You see in considering other films comparatively, I realised that The Avengers lacked substance (for want of a better word). This does not make it a “bad movie”. I want to be clear about that. Not every film I see has to be some deep and meaningful experience. Sometimes I just want to see stuff get blown up. Sometimes I want mindless fighting and shooting and explosions. Sometimes I don’t even care if the dialogue is all that entertaining, as long as the action is great, or the special effects are good, or it makes me laugh despite it having a terrible story line (Dumb & Dumber anyone?). However the films that cater to these desires are generally not considered any type of cinematic masterpiece. Take The Expendables 2 for example. It was a ludicrous movie full of cheesy one-liners, bad puns, bad dialogue, worse acting, but LOTS OF EXPLOSIONS!!!!!! It accomplished (what I hope was) its goal of being a cheesy action flick to parody and pay homage to the big action movies of the 80’s and early 90’s. While the film as a cinematic experience was terrible – it was enjoyable and fun. The Fast & Furious movies are another example of this in my mind. Stupid, ridiculous films that stretch the realm of disbelief to its limits – but they’re fun and entertaining still. I rarely hear anyone however saying how Fast & Furious 6 was one of the best movies they’ve ever seen, or rating it among their favourite films. It made a stack of money – meaning it was popular and people liked it enough – but it’s not going down in the annals of cinematic history as a great film.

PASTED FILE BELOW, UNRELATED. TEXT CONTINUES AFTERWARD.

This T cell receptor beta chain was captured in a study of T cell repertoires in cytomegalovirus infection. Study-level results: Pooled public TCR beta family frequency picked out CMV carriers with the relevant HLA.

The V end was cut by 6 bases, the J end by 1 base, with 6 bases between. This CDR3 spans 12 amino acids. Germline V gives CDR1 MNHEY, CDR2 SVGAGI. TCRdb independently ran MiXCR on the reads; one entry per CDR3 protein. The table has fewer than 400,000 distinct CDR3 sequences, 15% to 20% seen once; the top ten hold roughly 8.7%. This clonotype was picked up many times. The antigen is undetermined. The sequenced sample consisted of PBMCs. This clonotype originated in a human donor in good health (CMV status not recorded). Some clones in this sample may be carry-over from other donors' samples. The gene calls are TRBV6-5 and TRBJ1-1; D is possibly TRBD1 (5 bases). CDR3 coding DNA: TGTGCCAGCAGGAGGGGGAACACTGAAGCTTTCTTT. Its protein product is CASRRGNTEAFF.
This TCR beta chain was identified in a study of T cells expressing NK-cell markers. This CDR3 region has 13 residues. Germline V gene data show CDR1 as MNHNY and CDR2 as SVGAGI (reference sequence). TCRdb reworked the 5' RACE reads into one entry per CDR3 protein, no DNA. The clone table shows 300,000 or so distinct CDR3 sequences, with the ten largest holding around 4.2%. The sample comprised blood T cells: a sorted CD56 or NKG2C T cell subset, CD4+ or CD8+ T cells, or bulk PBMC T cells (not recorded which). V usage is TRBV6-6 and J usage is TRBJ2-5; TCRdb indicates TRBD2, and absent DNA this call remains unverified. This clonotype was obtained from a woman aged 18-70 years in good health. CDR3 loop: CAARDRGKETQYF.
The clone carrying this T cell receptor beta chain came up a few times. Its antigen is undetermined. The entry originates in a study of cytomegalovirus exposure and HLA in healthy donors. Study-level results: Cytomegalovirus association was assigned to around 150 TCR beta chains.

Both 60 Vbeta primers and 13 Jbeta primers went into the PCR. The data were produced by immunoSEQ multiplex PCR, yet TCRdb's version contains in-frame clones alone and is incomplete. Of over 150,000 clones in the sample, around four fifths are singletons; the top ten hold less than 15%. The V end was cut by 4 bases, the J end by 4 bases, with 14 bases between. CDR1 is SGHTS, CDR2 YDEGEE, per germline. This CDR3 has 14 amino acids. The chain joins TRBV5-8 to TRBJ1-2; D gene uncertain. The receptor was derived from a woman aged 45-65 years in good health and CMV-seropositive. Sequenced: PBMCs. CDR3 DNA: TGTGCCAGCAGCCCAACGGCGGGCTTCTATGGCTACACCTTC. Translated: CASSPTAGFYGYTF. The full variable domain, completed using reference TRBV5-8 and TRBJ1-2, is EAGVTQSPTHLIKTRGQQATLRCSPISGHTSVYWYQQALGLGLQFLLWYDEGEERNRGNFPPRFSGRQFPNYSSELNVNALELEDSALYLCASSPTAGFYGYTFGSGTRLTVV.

This is where I find the Avengers however. It made an absolute ton of money – pointing to its popularity. There are endless debates about it being the best CBM of all time, and I’m sure many people on here have it in their top 5 films of all time (CBM or not). But for me – I can’t justify this.